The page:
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Foreign-funded clinical trials under a cloud

By M. Dinesh Varma

THIRUVANANTHAPURAM, JULY 30. The controversy over the alleged subjugation of patient rights at the Regional Cancer Centre (RCC) in Thiruvananthapuram has opened the lid on the highly- exploitative nature of research partnership that the Johns Hopkins University had imposed on the premier cancer hospital.

The issue had been brought into focus when Dr. V. N. Bhattathiri, Head of the RCC's Radiobiology section, petitioned the State Human Rights Commission alleging that a group of RCC patients had been subjected to trials which exposed them to toxicity from drugs which stood banned by the Federal Drugs Administration (FDA) in the United States.

According to the radiobiologist, the tetra methyl form of Nor dihydro Guaretic Acid (NDGA), the M4N developed by the Johns Hopkins University was one the drugs which was being used for human trials at the RCC in spite of their being removed from FDA's ``Generally Regarded As Safe'' category. The allegations assume significance in the context of the importance attached to the safeguarding of patient rights by the Ethical Guidelines for Biomedical Research on Human Subjects (2000) formulated by the Indian Council for Medical Research (ICMR).

But at the same time it is pointed out that the guidelines have failed to address core concerns about foreign- funding institutions setting unilateral terms for collaborative research with Indian institutions.

The chapter on International Collaboration/Assistance in Biomedical/Health Research does not address this issue beyond a passing mention that ``on the one hand, collaboration in medical research suggests an interest in human dimensions and civil society on the other it could give the impression of experimentation on the population of one country by another''.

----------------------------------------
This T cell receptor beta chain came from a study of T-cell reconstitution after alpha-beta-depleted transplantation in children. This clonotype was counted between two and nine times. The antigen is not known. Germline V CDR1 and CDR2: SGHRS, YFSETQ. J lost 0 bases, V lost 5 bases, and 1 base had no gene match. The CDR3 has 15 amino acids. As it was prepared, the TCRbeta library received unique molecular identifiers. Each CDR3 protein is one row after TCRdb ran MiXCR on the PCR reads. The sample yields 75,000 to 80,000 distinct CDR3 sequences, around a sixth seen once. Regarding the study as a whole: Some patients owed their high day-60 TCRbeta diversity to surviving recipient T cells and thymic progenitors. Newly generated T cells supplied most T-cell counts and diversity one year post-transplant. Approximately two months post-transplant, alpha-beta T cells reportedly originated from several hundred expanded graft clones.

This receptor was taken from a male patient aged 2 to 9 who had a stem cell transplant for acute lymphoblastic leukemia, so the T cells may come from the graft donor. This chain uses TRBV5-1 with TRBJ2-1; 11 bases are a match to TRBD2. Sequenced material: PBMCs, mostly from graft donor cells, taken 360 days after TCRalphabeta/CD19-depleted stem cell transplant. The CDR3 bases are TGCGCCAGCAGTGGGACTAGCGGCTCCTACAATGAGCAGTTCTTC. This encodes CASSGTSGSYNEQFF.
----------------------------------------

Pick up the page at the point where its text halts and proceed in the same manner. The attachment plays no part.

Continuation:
``Different levels of development in terms of infrastructure, expertise, social and cultural perceptions, laws relating to intellectual property rights necessitate an ethical framework to guide such collaboration,'' the document adds.

Dr. G. Vijayaraghavan, former Head of Cardiology, Thiruvananthapuram Medical College, points out that the Government of India in 1997 clearly signalled that it would no longer tolerate trials of new or unproved protocols if they are carried out exclusively in Indian patients.

Mercenary research

Laxity in addressing this issue would allow foreign institutions such as the Baltimore-based Johns Hopkins University to engage in ``mercenary research'' where patient rights are overwhelmed by pharmaceutical interests, says Dr. C. R. Soman, Chairman of the Health Action by People, an NGO.

The Indian edition of the British Medical Journal (Vol. 13. No.2, April 1997) says the ICMR had refused to fund foetal tissue transplantation trials for retinitis pigmentosa under a protocol developed by Indian and U.S. scientists on the grounds that the proposed experiments would not include U.S. volunteers.

``Undertaking clinical trials on Indian subjects for an experimental procedure not being carried out on U.S. subjects is not ethical or acceptable,'' the ICMR had said.

The ICMR directive had followed rising fears among medical experts that India's poor mechanism for monitoring human trials had made the country a fertile ground to test new treatments.

The ICMR's attempt to frame common guidelines for clinical trials had gained impetus following ``the new sense of urgency about setting uniform standards as scientific research has stormed into critical areas of biogenetic research involving human subjects''.

It is pointed out that the ICMR had set up the Central Ethics Committee in 1996 to address a host of challenging issues involving clinical trials and to frame standard parameters that would dictate clinical trials in institutions in the country.

The elaborate exercise had been launched to resolve a great dilemma over a range of moral, ethical and legal issues involving, not just the mandatory clinical trials on new drugs but a number of diagnostic procedures, therapeutic interventions and preventive measures.

The working draft was a 1980 document titled ``Policy statement on ethical considerations involved in research on human subjects'' prepared by the ethical committee under the chairmanship of Mr. H. R. Khanna.

The document emphasises the need for careful evaluation of risk- benefit and balance the promise of a possible scientific breakthrough against the need to requite genuine public concern.

It also reflects the essence of the Helsinki Declaration (1964) by committing such research to a set of conditions where no person or persons become ``a mere means for the betterment of others and that human beings who are subjected to any medical research or scientific experimentation are dealt with in a manner conducive to and consistent with their dignity and well being''.

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